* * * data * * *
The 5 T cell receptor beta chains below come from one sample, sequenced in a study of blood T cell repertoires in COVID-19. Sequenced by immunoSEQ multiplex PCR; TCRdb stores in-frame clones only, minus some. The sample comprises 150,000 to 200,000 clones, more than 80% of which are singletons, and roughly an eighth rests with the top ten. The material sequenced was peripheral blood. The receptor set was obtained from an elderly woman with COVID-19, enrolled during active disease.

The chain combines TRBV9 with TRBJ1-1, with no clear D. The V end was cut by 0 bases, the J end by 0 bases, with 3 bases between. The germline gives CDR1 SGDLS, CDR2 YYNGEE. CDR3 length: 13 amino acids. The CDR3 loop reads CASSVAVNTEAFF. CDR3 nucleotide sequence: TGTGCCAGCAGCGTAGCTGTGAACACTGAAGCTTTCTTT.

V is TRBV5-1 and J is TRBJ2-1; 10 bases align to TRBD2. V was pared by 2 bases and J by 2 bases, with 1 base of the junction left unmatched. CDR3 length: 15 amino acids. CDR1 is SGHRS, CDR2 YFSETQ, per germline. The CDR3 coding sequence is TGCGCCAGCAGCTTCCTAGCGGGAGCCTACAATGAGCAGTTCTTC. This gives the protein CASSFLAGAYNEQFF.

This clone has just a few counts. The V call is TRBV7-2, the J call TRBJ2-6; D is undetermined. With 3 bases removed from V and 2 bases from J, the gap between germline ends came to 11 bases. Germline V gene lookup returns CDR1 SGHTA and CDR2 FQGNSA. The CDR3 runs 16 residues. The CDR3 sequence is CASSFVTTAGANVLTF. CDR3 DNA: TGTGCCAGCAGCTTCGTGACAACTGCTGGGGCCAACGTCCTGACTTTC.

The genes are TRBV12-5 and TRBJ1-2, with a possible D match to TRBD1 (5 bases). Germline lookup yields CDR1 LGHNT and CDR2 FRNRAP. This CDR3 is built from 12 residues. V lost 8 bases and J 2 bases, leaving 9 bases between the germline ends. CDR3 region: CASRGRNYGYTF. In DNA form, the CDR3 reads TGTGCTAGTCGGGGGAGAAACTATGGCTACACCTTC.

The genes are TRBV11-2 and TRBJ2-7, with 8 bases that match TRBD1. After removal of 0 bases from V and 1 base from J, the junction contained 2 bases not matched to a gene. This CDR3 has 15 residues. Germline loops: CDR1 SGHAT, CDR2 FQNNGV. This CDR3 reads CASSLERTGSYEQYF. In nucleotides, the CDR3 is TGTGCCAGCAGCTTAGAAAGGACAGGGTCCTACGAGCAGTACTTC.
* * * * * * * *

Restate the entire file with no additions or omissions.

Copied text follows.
The 5 T cell receptor beta chains below come from one sample, sequenced in a study of blood T cell repertoires in COVID-19. Sequenced by immunoSEQ multiplex PCR; TCRdb stores in-frame clones only, minus some. The sample comprises 150,000 to 200,000 clones, more than 80% of which are singletons, and roughly an eighth rests with the top ten. The material sequenced was peripheral blood. The receptor set was obtained from an elderly woman with COVID-19, enrolled during active disease.

The chain combines TRBV9 with TRBJ1-1, with no clear D. The V end was cut by 0 bases, the J end by 0 bases, with 3 bases between. The germline gives CDR1 SGDLS, CDR2 YYNGEE. CDR3 length: 13 amino acids. The CDR3 loop reads CASSVAVNTEAFF. CDR3 nucleotide sequence: TGTGCCAGCAGCGTAGCTGTGAACACTGAAGCTTTCTTT.

V is TRBV5-1 and J is TRBJ2-1; 10 bases align to TRBD2. V was pared by 2 bases and J by 2 bases, with 1 base of the junction left unmatched. CDR3 length: 15 amino acids. CDR1 is SGHRS, CDR2 YFSETQ, per germline. The CDR3 coding sequence is TGCGCCAGCAGCTTCCTAGCGGGAGCCTACAATGAGCAGTTCTTC. This gives the protein CASSFLAGAYNEQFF.

This clone has just a few counts. The V call is TRBV7-2, the J call TRBJ2-6; D is undetermined. With 3 bases removed from V and 2 bases from J, the gap between germline ends came to 11 bases. Germline V gene lookup returns CDR1 SGHTA and CDR2 FQGNSA. The CDR3 runs 16 residues. The CDR3 sequence is CASSFVTTAGANVLTF. CDR3 DNA: TGTGCCAGCAGCTTCGTGACAACTGCTGGGGCCAACGTCCTGACTTTC.

The genes are TRBV12-5 and TRBJ1-2, with a possible D match to TRBD1 (5 bases). Germline lookup yields CDR1 LGHNT and CDR2 FRNRAP. This CDR3 is built from 12 residues. V lost 8 bases and J 2 bases, leaving 9 bases between the germline ends. CDR3 region: CASRGRNYGYTF. In DNA form, the CDR3 reads TGTGCTAGTCGGGGGAGAAACTATGGCTACACCTTC.

The genes are TRBV11-2 and TRBJ2-7, with 8 bases that match TRBD1. After removal of 0 bases from V and 1 base from J, the junction contained 2 bases not matched to a gene. This CDR3 has 15 residues. Germline loops: CDR1 SGHAT, CDR2 FQNNGV. This CDR3 reads CASSLERTGSYEQYF. In nucleotides, the CDR3 is TGTGCCAGCAGCTTAGAAAGGACAGGGTCCTACGAGCAGTACTTC.